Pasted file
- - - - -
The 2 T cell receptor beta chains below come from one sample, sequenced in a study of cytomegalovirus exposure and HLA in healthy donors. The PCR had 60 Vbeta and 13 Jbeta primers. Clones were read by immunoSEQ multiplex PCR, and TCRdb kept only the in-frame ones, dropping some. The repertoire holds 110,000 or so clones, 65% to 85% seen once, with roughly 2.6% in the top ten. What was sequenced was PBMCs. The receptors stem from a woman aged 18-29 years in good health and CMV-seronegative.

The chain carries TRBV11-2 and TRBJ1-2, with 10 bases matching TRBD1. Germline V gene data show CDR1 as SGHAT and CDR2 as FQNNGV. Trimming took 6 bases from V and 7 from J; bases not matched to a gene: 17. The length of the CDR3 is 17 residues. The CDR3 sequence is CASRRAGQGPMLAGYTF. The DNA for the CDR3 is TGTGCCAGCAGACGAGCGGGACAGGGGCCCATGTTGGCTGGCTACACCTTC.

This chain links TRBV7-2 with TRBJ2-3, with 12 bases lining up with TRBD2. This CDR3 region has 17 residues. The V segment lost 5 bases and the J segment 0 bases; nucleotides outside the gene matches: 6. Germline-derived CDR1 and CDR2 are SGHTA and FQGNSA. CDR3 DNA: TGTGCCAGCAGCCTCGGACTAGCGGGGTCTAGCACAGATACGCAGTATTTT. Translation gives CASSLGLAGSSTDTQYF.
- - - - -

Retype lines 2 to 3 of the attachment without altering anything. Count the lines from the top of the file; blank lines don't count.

The chain carries TRBV11-2 and TRBJ1-2, with 10 bases matching TRBD1. Germline V gene data show CDR1 as SGHAT and CDR2 as FQNNGV. Trimming took 6 bases from V and 7 from J; bases not matched to a gene: 17. The length of the CDR3 is 17 residues. The CDR3 sequence is CASRRAGQGPMLAGYTF. The DNA for the CDR3 is TGTGCCAGCAGACGAGCGGGACAGGGGCCCATGTTGGCTGGCTACACCTTC.

This chain links TRBV7-2 with TRBJ2-3, with 12 bases lining up with TRBD2. This CDR3 region has 17 residues. The V segment lost 5 bases and the J segment 0 bases; nucleotides outside the gene matches: 6. Germline-derived CDR1 and CDR2 are SGHTA and FQGNSA. CDR3 DNA: TGTGCCAGCAGCCTCGGACTAGCGGGGTCTAGCACAGATACGCAGTATTTT. Translation gives CASSLGLAGSSTDTQYF.